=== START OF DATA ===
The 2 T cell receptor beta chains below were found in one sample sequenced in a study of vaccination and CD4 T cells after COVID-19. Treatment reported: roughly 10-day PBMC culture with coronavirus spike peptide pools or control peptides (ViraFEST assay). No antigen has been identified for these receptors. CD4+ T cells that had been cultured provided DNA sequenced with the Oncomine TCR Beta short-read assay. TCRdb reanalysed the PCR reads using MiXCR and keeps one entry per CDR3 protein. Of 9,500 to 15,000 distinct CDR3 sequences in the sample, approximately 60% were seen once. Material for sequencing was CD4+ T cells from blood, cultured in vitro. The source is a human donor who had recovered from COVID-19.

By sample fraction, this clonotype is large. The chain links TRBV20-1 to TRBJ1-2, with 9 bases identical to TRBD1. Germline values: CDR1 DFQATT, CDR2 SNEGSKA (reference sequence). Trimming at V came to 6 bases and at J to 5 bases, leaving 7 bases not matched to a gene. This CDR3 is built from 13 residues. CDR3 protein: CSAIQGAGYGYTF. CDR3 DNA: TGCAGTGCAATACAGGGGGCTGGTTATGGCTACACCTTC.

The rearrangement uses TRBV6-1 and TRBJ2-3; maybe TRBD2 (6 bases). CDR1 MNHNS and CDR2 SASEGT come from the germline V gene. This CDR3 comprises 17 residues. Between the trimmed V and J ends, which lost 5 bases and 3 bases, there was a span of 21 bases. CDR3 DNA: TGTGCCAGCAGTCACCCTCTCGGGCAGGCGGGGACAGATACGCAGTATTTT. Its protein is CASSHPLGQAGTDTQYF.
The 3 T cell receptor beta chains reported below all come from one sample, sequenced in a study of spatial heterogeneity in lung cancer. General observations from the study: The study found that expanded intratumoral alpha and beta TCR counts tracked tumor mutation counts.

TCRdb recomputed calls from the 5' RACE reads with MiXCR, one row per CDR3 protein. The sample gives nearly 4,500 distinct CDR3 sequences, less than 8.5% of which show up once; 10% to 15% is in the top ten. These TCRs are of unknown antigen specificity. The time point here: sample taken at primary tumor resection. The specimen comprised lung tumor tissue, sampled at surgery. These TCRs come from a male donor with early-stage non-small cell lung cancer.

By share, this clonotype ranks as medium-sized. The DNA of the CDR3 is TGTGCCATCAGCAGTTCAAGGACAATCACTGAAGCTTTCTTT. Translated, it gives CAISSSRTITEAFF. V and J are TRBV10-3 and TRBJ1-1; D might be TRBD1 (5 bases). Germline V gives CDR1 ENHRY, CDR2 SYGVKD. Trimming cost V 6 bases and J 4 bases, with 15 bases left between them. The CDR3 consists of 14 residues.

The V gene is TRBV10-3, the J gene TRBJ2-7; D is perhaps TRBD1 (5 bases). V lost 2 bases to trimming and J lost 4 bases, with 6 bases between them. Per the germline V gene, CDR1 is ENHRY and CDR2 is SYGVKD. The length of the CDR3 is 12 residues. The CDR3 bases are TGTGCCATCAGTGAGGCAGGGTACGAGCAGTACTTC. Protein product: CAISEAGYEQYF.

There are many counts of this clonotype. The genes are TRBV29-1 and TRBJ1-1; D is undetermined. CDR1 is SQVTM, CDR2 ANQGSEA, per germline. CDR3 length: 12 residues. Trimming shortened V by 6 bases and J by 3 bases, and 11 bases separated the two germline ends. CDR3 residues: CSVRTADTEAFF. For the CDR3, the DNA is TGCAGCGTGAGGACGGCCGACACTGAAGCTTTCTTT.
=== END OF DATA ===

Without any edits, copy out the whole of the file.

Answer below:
The 2 T cell receptor beta chains below were found in one sample sequenced in a study of vaccination and CD4 T cells after COVID-19. Treatment reported: roughly 10-day PBMC culture with coronavirus spike peptide pools or control peptides (ViraFEST assay). No antigen has been identified for these receptors. CD4+ T cells that had been cultured provided DNA sequenced with the Oncomine TCR Beta short-read assay. TCRdb reanalysed the PCR reads using MiXCR and keeps one entry per CDR3 protein. Of 9,500 to 15,000 distinct CDR3 sequences in the sample, approximately 60% were seen once. Material for sequencing was CD4+ T cells from blood, cultured in vitro. The source is a human donor who had recovered from COVID-19.

By sample fraction, this clonotype is large. The chain links TRBV20-1 to TRBJ1-2, with 9 bases identical to TRBD1. Germline values: CDR1 DFQATT, CDR2 SNEGSKA (reference sequence). Trimming at V came to 6 bases and at J to 5 bases, leaving 7 bases not matched to a gene. This CDR3 is built from 13 residues. CDR3 protein: CSAIQGAGYGYTF. CDR3 DNA: TGCAGTGCAATACAGGGGGCTGGTTATGGCTACACCTTC.

The rearrangement uses TRBV6-1 and TRBJ2-3; maybe TRBD2 (6 bases). CDR1 MNHNS and CDR2 SASEGT come from the germline V gene. This CDR3 comprises 17 residues. Between the trimmed V and J ends, which lost 5 bases and 3 bases, there was a span of 21 bases. CDR3 DNA: TGTGCCAGCAGTCACCCTCTCGGGCAGGCGGGGACAGATACGCAGTATTTT. Its protein is CASSHPLGQAGTDTQYF.
The 3 T cell receptor beta chains reported below all come from one sample, sequenced in a study of spatial heterogeneity in lung cancer. General observations from the study: The study found that expanded intratumoral alpha and beta TCR counts tracked tumor mutation counts.

TCRdb recomputed calls from the 5' RACE reads with MiXCR, one row per CDR3 protein. The sample gives nearly 4,500 distinct CDR3 sequences, less than 8.5% of which show up once; 10% to 15% is in the top ten. These TCRs are of unknown antigen specificity. The time point here: sample taken at primary tumor resection. The specimen comprised lung tumor tissue, sampled at surgery. These TCRs come from a male donor with early-stage non-small cell lung cancer.

By share, this clonotype ranks as medium-sized. The DNA of the CDR3 is TGTGCCATCAGCAGTTCAAGGACAATCACTGAAGCTTTCTTT. Translated, it gives CAISSSRTITEAFF. V and J are TRBV10-3 and TRBJ1-1; D might be TRBD1 (5 bases). Germline V gives CDR1 ENHRY, CDR2 SYGVKD. Trimming cost V 6 bases and J 4 bases, with 15 bases left between them. The CDR3 consists of 14 residues.

The V gene is TRBV10-3, the J gene TRBJ2-7; D is perhaps TRBD1 (5 bases). V lost 2 bases to trimming and J lost 4 bases, with 6 bases between them. Per the germline V gene, CDR1 is ENHRY and CDR2 is SYGVKD. The length of the CDR3 is 12 residues. The CDR3 bases are TGTGCCATCAGTGAGGCAGGGTACGAGCAGTACTTC. Protein product: CAISEAGYEQYF.

There are many counts of this clonotype. The genes are TRBV29-1 and TRBJ1-1; D is undetermined. CDR1 is SQVTM, CDR2 ANQGSEA, per germline. CDR3 length: 12 residues. Trimming shortened V by 6 bases and J by 3 bases, and 11 bases separated the two germline ends. CDR3 residues: CSVRTADTEAFF. For the CDR3, the DNA is TGCAGCGTGAGGACGGCCGACACTGAAGCTTTCTTT.